In its September 14, 2019 edition, the Wall Street Journal published a multi-page expose on the financial situation of people in their 20’s. The Journal described the lives of several people from various places in the US and discussed what issues they have and what might be preventing them from getting to where they want to be.
Student Loans Are a Drag
If you didn’t read the expose, I can sum up its findings for you: Having student loans can put a real drag on one’s finances. Student debt causes people to stay in jobs they don’t like because they need to pay the bills. People are reluctant to buy cars and homes because they don’t have enough money remaining to do so after paying off student loans. Savings rates are low because it is hard to save if one is making student loan payments. People feel forced to go into credit card debt because they feel they don’t have enough to live on after paying student loans. The Journal uses the word “crushing”, and I believe that accurately describes student debt.
Changes in Thinking
I believe there are a couple of notions that must change going forward:
- Student loans are not “good” debt. Getting an education and earning a degree are great goals, but it is not great to go into debt to do so because it restricts one’s flexibility. Debt may work to impose discipline if lack of discipline is an issue, but I don’t know that the concept of discipline resonates with the teenage college student who is thinking about taking out more student debt. Student debt is unsecured debt, meaning there is no collateral, so there is no asset that the debtholder could conceivably sell in order to pay off the debt. Instead, paying off student debt is a long, hard slog.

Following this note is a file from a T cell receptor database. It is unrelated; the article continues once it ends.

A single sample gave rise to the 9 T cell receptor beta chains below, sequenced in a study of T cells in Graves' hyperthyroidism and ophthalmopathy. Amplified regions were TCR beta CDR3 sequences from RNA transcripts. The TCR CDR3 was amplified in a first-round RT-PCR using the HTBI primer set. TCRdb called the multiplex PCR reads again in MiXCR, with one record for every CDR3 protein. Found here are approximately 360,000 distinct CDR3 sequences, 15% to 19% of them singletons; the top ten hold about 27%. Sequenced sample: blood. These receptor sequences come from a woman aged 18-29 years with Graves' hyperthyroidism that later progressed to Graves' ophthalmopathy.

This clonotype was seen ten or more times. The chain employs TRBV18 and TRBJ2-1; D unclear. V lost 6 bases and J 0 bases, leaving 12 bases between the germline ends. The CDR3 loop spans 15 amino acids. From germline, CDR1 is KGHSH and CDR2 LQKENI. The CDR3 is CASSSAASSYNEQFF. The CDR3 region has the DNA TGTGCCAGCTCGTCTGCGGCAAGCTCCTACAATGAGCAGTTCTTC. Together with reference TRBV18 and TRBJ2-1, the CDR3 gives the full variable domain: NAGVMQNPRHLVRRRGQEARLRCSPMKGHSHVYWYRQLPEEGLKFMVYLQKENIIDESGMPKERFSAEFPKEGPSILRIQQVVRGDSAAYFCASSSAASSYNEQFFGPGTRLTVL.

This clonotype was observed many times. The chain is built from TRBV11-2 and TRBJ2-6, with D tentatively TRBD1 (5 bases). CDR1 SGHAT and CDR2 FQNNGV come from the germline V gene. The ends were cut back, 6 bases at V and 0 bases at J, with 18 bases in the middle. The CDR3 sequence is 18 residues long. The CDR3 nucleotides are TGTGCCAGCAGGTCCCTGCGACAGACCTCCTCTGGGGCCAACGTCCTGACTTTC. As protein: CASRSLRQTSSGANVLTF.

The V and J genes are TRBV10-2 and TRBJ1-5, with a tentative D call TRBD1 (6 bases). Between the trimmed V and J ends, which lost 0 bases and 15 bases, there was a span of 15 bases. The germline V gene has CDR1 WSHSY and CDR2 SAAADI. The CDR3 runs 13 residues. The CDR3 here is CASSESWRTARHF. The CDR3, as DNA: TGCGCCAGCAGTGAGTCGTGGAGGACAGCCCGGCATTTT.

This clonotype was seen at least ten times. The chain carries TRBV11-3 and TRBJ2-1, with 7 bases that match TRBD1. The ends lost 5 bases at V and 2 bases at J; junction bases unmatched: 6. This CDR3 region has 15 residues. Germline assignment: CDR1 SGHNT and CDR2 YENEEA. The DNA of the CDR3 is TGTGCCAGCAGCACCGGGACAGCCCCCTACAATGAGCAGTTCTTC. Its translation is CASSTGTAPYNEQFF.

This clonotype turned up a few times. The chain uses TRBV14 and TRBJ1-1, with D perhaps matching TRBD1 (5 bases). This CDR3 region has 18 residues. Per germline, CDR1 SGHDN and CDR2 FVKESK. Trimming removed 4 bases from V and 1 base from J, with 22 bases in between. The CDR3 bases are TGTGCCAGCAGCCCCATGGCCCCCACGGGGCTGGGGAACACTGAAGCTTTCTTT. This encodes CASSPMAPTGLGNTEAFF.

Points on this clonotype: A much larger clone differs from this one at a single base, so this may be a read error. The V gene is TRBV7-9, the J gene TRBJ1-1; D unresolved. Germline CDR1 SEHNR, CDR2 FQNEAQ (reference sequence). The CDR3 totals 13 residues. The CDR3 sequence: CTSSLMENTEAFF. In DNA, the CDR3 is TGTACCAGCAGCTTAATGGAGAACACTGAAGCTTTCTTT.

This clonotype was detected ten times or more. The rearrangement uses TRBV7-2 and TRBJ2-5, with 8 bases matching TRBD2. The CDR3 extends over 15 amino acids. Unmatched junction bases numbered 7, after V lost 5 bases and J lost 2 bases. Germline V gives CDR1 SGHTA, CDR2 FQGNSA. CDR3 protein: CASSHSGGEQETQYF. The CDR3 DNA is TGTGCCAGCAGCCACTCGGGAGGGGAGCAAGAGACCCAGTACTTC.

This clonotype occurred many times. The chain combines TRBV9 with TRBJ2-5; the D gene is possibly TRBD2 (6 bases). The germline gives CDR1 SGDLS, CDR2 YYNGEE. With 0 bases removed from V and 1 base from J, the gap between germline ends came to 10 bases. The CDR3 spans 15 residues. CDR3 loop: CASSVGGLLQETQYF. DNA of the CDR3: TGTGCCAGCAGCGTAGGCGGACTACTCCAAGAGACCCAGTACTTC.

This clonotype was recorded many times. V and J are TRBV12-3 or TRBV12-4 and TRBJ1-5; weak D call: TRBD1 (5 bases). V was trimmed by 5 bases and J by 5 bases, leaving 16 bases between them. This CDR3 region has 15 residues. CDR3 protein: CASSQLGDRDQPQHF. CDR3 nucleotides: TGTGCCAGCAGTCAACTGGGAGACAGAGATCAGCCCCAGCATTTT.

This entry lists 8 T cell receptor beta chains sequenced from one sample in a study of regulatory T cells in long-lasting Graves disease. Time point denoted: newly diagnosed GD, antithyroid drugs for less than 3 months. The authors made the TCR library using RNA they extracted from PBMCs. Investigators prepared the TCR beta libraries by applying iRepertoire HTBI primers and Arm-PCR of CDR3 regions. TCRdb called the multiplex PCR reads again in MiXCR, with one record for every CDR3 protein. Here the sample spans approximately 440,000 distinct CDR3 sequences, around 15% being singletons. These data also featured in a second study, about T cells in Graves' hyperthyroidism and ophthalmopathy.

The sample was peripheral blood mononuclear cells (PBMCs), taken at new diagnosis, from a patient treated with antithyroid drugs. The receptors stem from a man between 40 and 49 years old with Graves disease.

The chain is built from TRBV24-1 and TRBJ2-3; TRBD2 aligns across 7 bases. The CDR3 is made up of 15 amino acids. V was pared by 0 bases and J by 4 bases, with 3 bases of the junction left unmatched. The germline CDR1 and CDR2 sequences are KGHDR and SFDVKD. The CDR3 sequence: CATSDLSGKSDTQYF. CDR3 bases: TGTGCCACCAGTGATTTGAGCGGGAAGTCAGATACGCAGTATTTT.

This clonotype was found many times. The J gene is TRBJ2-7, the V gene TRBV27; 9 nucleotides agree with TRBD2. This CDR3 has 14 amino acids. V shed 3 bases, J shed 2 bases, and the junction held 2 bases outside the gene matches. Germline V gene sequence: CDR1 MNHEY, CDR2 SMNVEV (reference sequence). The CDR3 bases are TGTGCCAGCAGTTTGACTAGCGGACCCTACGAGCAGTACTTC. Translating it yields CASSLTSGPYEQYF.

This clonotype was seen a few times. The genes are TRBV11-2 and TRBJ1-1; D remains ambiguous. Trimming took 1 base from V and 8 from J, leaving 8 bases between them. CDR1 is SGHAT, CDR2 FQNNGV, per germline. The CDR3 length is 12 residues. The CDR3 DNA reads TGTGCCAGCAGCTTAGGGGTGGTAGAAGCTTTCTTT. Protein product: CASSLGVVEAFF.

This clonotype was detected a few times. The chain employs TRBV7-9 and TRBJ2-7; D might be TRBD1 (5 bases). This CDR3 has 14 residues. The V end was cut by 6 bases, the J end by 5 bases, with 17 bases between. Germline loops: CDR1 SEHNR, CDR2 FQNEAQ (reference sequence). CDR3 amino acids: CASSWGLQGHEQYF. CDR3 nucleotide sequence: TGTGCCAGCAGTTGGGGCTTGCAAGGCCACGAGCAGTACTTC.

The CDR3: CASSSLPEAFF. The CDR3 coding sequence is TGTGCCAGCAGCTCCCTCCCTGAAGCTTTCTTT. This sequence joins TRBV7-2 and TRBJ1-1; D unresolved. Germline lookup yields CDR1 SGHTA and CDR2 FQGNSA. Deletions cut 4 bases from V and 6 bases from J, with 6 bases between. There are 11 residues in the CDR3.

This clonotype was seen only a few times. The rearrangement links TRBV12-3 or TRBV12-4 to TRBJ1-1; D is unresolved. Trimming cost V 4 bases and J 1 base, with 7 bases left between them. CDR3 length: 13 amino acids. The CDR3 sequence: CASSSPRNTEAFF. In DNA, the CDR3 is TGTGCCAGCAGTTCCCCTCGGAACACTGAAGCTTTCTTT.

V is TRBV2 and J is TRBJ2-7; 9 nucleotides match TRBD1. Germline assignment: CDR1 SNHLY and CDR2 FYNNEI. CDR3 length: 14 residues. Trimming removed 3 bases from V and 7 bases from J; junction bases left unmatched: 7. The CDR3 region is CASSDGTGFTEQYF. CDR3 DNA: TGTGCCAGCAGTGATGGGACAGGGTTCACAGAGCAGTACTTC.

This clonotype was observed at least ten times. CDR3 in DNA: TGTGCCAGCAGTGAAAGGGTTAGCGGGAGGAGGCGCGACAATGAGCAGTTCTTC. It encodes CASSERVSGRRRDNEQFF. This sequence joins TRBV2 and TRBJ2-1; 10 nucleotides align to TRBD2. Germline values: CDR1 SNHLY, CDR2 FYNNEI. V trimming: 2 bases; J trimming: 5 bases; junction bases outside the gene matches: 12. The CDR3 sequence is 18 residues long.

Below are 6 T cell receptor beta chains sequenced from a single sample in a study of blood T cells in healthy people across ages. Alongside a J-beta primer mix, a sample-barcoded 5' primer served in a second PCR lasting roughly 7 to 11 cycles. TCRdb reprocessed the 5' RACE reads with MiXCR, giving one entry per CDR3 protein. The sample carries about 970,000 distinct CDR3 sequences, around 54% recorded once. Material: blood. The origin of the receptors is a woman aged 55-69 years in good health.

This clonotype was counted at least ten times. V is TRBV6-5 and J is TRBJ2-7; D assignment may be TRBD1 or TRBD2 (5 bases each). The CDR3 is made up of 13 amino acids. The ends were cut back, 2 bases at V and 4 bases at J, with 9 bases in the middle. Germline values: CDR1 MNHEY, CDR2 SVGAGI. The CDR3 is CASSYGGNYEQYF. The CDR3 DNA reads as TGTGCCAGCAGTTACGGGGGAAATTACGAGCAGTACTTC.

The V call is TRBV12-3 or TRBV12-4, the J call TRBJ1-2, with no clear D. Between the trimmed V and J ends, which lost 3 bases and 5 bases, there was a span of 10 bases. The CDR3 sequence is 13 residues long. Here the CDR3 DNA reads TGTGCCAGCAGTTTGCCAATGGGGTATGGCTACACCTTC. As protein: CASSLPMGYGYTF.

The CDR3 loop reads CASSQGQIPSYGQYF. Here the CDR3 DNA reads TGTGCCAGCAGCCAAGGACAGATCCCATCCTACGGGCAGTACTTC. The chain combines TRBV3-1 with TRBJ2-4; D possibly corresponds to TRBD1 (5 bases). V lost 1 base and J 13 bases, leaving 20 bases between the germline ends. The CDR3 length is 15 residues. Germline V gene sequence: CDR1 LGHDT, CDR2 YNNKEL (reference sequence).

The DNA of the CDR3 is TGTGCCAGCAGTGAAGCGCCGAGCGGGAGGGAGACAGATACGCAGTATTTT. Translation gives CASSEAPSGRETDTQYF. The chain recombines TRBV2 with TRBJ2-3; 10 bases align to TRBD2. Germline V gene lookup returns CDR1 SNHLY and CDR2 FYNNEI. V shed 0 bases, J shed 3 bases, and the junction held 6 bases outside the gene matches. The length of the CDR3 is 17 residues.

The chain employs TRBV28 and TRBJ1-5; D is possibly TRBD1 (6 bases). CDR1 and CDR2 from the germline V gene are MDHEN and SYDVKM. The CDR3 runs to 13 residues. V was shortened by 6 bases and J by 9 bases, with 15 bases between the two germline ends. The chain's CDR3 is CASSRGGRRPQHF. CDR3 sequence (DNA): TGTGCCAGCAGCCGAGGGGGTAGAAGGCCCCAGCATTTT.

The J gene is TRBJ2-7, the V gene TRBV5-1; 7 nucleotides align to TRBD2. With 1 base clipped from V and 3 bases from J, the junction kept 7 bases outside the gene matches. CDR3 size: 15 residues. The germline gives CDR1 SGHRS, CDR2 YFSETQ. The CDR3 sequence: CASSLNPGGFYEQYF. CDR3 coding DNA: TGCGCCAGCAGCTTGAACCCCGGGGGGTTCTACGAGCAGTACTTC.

- As a society, we need to become more accepting of kids who decide to pursue alternatives to an education that would necessitate them going into debt. Going the community college route, or taking online classes, or getting certificates or accreditations from trade schools make much more sense than being burdened for years with college debt.
Don’t Allow Your Kids To Go Into Debt
My advice here is aimed more at parents than it is at debtholders, who are just kids: Don’t allow your kids to go into major student debt just because you want them to go to a prestigious college or because they want to keep pace with their friends. Instead, work with them to look for alternatives that still can open doors for them while keeping them out of debt so they can do what they want when they complete their education.
Avoiding student debt is an excellent early lesson one can learn and live by. John might be envious of Bill’s expensive private college education while John is going to community college, but Bill will likely be envious of John when John graduates from State College U debt-free while Bill graduates with $70,000 of student debt. It might be a hard sell for young people at the time, but the future rewards for student debt avoidance are high.